It is believed that stem cells play an important role in histogenesis as well as pulp regeneration. To our knowledge, at least five types of postnatal mesenchymal stem cells can differentiate into odontoblast-like cells based upon the studies of recent years, including dental pulp stem cells (DPSCs), stem cells of human exfoliated deciduous teeth (SHED), dental follicle progenitor cells (DFPCs), stem cells of the apical papilla (SCAP), and bone marrow-derived mesenchymal stem cells (BMMSCs). Promisingly, studies in vivo have shown that transplantation of stem cells can yield ectopic dental pulp-like tissues in tooth slices or fragments. However, no clinical trials of stem cell transplantation have been reported to date. It has been adopted by the American Dental Association (ADA) to induce apical bleeding into the root canal in immature permanent teeth with necrotic pulps which have been extirpated in January 2011 [9]. The evoked bleeding during endodontic regenerative procedures conducted on immature teeth reveals a massive influx of mesenchymal stem cells into the root canal space. In contrast to cell-based approaches of stem cell transplantation and/or tissue engineering, this “induced bleeding” technique was named “cell-free approach” [10], which was applied in our present case as well.

Scaffold is thought of as an indispensable element for pulp/dentin regeneration. In this report, sterile blood clot induced into the root canal also acted as the 3-dimensional scaffold [11] for tissue ingrowth which supplied potent chemoattractants and growth factors simultaneously to induce cell migration, proliferation, and differentiation. Therefore, no other scaffold materials or growth factors were used in this case while considering noninvasion and avoiding rejection. But they may be the substitution when ideal blood clot is absent. For instance, after dressing with the antibiotic mixture to resist inflammatory reaction, or if the root apex of the upper posterior tooth is adjacent to maxillary sinus, it may be more difficult to induce enough blood.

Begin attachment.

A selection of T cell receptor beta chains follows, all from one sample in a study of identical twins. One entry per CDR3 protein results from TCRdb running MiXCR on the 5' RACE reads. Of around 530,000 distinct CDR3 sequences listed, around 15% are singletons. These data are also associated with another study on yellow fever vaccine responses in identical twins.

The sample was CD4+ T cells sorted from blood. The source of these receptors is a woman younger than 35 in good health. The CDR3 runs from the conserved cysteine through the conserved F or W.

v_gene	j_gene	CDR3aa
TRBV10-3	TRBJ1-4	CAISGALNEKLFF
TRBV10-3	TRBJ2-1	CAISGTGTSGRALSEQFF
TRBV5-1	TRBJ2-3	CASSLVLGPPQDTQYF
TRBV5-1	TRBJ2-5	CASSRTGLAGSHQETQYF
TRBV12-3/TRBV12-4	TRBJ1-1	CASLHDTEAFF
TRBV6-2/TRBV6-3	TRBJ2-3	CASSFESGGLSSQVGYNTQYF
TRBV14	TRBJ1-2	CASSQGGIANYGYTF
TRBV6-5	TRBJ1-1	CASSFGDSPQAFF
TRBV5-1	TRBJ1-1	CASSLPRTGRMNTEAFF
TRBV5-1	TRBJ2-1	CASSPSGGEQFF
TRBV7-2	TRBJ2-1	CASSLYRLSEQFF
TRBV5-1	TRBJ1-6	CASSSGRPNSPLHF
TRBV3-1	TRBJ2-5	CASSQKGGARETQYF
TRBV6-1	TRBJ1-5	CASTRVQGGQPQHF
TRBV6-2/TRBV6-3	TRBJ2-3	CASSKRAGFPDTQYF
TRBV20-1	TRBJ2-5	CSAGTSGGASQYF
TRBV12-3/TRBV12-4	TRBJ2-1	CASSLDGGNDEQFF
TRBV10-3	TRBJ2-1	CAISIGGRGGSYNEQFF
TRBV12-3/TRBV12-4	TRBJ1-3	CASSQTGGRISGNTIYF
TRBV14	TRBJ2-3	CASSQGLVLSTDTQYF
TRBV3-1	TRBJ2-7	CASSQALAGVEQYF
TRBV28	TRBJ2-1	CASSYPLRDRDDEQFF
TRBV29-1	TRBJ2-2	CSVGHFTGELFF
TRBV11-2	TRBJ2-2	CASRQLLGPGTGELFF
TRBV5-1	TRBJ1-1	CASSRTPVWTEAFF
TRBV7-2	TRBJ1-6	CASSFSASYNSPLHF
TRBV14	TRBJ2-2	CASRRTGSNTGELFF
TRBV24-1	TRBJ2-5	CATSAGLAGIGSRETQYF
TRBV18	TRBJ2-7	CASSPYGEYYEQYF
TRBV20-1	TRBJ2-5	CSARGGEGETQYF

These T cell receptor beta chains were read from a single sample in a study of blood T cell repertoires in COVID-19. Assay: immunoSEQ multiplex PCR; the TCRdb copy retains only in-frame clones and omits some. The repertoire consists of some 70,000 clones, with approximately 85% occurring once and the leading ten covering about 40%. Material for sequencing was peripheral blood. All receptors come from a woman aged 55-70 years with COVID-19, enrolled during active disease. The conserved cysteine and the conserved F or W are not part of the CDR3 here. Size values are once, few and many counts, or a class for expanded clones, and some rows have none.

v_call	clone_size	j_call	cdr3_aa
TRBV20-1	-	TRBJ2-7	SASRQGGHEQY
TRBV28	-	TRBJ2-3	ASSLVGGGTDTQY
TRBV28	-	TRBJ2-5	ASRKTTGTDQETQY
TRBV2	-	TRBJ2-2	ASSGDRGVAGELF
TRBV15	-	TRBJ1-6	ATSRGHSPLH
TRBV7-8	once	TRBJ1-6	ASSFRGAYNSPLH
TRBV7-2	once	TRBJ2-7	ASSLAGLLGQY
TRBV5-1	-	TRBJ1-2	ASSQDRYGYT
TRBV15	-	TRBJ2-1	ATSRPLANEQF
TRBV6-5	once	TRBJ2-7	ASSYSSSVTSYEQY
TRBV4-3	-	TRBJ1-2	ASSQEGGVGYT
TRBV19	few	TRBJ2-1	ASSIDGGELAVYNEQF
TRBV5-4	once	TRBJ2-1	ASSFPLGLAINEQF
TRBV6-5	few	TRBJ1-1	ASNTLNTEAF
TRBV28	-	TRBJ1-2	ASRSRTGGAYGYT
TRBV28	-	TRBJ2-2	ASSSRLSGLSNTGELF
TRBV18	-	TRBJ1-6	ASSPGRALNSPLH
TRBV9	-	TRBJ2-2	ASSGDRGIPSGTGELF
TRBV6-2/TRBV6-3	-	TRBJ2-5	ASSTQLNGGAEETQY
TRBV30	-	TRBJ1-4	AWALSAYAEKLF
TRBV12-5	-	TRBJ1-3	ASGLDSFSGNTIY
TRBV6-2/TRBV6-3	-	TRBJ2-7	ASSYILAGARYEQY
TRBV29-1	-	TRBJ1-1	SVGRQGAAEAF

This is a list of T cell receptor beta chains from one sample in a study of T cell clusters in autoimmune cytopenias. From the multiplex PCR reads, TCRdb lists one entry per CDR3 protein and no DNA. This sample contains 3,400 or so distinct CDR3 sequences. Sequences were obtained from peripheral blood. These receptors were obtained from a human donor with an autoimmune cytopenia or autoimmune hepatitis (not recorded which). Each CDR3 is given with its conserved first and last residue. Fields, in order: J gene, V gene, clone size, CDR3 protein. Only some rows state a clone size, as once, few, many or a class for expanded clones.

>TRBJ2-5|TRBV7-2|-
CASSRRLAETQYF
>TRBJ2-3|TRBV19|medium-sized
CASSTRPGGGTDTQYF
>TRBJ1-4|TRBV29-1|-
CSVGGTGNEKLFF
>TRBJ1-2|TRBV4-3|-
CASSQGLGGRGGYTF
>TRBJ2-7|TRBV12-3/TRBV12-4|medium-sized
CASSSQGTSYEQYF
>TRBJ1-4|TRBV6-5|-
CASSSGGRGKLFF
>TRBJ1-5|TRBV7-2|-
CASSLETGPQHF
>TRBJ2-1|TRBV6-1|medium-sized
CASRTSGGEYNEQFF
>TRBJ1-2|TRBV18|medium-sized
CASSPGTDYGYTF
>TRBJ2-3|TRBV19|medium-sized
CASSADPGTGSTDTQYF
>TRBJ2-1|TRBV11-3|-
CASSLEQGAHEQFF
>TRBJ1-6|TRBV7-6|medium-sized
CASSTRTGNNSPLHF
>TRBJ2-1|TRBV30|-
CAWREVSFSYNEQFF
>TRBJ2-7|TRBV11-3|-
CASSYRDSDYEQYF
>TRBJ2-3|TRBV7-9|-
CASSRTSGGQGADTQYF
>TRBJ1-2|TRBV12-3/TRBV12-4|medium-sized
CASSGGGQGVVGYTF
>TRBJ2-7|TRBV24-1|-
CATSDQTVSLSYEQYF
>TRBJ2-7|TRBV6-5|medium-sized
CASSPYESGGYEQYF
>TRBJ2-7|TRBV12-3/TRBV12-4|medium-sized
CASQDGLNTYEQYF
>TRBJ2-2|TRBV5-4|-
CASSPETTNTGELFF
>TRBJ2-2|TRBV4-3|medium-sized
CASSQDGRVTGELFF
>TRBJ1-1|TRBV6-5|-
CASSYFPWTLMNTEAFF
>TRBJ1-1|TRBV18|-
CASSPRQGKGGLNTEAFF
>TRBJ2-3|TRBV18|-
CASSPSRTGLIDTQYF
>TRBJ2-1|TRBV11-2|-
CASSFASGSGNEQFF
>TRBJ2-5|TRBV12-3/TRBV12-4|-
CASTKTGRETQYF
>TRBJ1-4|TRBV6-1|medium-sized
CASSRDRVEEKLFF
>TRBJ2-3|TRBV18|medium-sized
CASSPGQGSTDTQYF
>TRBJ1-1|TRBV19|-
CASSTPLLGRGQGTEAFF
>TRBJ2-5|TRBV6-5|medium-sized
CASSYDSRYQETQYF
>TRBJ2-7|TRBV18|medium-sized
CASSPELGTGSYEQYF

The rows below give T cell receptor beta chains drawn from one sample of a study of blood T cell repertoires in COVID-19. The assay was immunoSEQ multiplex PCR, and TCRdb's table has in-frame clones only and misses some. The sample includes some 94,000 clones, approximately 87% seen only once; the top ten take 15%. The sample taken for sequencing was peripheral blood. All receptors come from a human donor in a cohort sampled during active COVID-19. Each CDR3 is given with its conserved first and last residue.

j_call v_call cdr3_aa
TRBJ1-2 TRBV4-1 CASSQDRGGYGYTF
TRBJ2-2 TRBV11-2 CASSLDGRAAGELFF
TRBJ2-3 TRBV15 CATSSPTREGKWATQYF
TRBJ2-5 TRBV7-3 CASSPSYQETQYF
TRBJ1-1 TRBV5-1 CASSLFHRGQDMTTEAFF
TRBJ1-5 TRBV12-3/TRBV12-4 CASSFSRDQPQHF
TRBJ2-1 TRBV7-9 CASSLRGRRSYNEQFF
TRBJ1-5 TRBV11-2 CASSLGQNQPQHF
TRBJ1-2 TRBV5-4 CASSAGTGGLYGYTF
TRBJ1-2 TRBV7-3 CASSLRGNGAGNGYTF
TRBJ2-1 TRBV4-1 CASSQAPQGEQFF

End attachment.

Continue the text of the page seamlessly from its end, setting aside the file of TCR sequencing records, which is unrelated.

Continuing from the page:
Clinical regenerative endodontics has been focused on immature teeth because they have a greater chance of pulp tissue regeneration. It is believed that immature teeth with open apices allow more stem cells to migrate into root canals, and more stem cells found near immature root apices have been shown to possess a great regeneration potential in pulp regeneration [12]. Moreover, there are narrower apical pathways for cell migration in mature teeth, and sufficient disinfection is more challenging than that in immature teeth.

In conclusion, the present case demonstrates the resolution of clinical signs and symptoms with cementum-like tissue formed in the root canal and pulp vitality nearly recovered in the mature permanent premolar with pulpitis after regenerative endodontic treatment. Current regenerative procedures successfully produce root development, but still no evidence is there to reestablish a real pulp tissue. Higher level of evidence with large-scale investigations and randomized controlled clinical trials is still needed. Anyway, it might be possible that regenerative endodontic treatment could be widely used on mature teeth in the future and become an alternative to conventional endodontic therapies.

Conflicts of Interest

The authors declare that they have no conflicts of interest.


This case report was financially supported by grants (nos. 81570968 and 81570972) from the National Natural Science Foundation of China.